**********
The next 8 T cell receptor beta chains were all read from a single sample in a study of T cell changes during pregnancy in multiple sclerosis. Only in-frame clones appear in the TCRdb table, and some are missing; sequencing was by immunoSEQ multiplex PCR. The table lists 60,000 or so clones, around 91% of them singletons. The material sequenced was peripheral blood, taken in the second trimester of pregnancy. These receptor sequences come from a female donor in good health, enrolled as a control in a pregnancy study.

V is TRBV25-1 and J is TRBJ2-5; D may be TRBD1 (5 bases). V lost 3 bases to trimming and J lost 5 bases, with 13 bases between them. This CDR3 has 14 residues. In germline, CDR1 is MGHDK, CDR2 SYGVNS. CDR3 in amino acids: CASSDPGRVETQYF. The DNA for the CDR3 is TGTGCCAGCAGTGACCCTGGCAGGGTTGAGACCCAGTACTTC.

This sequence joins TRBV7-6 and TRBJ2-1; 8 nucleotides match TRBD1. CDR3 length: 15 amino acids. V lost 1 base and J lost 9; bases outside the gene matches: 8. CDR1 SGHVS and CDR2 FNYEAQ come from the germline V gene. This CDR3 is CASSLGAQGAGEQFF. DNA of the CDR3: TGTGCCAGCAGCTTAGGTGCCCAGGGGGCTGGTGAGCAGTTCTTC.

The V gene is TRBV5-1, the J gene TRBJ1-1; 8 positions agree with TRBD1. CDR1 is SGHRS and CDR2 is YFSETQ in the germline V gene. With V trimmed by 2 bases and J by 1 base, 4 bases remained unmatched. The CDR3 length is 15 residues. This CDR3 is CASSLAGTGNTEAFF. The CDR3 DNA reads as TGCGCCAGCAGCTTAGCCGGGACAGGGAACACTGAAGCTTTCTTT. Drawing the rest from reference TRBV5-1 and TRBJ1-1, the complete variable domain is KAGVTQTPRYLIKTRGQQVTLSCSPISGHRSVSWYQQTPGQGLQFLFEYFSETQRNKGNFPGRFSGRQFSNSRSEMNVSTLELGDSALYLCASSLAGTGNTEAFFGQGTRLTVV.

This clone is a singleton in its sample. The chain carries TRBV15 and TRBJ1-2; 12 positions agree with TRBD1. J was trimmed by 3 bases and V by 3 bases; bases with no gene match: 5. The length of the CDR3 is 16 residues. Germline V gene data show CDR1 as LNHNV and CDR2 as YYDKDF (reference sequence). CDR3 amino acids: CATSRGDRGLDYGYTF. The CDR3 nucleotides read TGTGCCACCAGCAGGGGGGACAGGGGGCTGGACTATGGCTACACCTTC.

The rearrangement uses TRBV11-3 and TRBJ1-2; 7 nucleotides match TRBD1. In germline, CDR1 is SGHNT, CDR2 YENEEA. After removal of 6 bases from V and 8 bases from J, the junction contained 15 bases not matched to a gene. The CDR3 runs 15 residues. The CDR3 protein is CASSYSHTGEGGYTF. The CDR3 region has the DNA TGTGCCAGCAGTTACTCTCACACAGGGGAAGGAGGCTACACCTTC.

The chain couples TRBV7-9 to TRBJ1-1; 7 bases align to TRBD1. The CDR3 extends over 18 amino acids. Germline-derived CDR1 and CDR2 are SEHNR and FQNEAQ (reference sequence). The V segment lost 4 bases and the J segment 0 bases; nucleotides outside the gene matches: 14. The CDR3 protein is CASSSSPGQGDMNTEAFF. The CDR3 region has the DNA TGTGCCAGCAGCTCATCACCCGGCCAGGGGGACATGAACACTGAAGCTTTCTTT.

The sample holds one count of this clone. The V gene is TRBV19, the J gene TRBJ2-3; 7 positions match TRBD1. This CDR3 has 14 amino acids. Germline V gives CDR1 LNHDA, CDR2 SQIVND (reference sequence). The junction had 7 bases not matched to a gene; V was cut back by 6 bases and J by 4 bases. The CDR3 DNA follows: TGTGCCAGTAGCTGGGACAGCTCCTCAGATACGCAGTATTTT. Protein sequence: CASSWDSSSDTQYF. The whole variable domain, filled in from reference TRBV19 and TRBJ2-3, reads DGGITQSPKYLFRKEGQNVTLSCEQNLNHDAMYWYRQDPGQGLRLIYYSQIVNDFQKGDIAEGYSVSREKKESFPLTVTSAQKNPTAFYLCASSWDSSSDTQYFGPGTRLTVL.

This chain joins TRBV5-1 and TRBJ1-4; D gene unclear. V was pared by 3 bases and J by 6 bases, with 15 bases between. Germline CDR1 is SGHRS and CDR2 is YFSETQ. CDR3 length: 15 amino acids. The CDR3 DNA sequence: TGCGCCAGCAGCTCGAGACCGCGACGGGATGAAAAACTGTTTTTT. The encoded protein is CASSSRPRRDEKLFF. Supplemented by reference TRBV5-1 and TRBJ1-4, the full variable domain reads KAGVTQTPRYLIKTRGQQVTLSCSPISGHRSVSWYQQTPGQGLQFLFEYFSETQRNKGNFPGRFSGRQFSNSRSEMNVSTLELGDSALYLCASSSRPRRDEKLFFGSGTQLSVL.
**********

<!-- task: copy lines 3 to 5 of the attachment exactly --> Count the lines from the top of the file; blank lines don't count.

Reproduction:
This sequence joins TRBV7-6 and TRBJ2-1; 8 nucleotides match TRBD1. CDR3 length: 15 amino acids. V lost 1 base and J lost 9; bases outside the gene matches: 8. CDR1 SGHVS and CDR2 FNYEAQ come from the germline V gene. This CDR3 is CASSLGAQGAGEQFF. DNA of the CDR3: TGTGCCAGCAGCTTAGGTGCCCAGGGGGCTGGTGAGCAGTTCTTC.

The V gene is TRBV5-1, the J gene TRBJ1-1; 8 positions agree with TRBD1. CDR1 is SGHRS and CDR2 is YFSETQ in the germline V gene. With V trimmed by 2 bases and J by 1 base, 4 bases remained unmatched. The CDR3 length is 15 residues. This CDR3 is CASSLAGTGNTEAFF. The CDR3 DNA reads as TGCGCCAGCAGCTTAGCCGGGACAGGGAACACTGAAGCTTTCTTT. Drawing the rest from reference TRBV5-1 and TRBJ1-1, the complete variable domain is KAGVTQTPRYLIKTRGQQVTLSCSPISGHRSVSWYQQTPGQGLQFLFEYFSETQRNKGNFPGRFSGRQFSNSRSEMNVSTLELGDSALYLCASSLAGTGNTEAFFGQGTRLTVV.

This clone is a singleton in its sample. The chain carries TRBV15 and TRBJ1-2; 12 positions agree with TRBD1. J was trimmed by 3 bases and V by 3 bases; bases with no gene match: 5. The length of the CDR3 is 16 residues. Germline V gene data show CDR1 as LNHNV and CDR2 as YYDKDF (reference sequence). CDR3 amino acids: CATSRGDRGLDYGYTF. The CDR3 nucleotides read TGTGCCACCAGCAGGGGGGACAGGGGGCTGGACTATGGCTACACCTTC.